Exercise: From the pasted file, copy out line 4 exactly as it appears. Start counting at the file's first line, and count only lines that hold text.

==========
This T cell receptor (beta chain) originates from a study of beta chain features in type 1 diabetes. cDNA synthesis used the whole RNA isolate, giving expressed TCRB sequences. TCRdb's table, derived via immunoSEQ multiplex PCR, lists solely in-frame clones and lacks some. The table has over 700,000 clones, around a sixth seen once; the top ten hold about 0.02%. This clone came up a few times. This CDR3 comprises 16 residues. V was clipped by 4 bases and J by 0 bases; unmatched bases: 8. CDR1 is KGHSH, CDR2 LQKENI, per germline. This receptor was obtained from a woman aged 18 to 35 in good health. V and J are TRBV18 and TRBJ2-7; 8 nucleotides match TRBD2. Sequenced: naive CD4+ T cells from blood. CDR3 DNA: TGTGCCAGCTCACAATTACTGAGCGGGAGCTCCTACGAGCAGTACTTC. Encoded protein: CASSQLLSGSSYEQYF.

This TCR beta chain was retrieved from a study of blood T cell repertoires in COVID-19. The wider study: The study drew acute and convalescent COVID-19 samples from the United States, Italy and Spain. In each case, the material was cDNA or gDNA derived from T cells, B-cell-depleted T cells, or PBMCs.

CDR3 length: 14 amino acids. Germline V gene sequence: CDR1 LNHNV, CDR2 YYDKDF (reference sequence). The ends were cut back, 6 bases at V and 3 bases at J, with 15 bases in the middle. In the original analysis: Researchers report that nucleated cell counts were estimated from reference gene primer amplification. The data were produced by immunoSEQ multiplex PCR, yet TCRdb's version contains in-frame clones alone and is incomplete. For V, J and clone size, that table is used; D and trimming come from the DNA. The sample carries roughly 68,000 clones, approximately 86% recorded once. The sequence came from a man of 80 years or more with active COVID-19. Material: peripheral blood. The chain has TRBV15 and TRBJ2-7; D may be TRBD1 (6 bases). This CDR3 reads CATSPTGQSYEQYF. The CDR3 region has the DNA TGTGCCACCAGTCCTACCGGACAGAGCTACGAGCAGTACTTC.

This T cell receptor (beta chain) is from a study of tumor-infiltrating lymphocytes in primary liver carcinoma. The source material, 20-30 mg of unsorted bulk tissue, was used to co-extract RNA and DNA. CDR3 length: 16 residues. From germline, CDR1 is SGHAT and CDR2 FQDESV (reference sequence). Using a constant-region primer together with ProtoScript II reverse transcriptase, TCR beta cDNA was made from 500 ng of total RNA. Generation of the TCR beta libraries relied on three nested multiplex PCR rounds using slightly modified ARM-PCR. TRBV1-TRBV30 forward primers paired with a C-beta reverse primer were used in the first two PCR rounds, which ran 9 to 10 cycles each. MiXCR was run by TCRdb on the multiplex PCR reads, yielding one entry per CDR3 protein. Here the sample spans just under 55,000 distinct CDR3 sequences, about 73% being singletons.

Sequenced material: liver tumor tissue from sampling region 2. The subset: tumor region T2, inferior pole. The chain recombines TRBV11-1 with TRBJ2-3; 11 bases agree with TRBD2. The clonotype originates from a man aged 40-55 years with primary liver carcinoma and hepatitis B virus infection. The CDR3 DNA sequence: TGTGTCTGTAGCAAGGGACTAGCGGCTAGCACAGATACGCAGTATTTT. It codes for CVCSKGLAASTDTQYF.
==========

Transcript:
This T cell receptor (beta chain) is from a study of tumor-infiltrating lymphocytes in primary liver carcinoma. The source material, 20-30 mg of unsorted bulk tissue, was used to co-extract RNA and DNA. CDR3 length: 16 residues. From germline, CDR1 is SGHAT and CDR2 FQDESV (reference sequence). Using a constant-region primer together with ProtoScript II reverse transcriptase, TCR beta cDNA was made from 500 ng of total RNA. Generation of the TCR beta libraries relied on three nested multiplex PCR rounds using slightly modified ARM-PCR. TRBV1-TRBV30 forward primers paired with a C-beta reverse primer were used in the first two PCR rounds, which ran 9 to 10 cycles each. MiXCR was run by TCRdb on the multiplex PCR reads, yielding one entry per CDR3 protein. Here the sample spans just under 55,000 distinct CDR3 sequences, about 73% being singletons.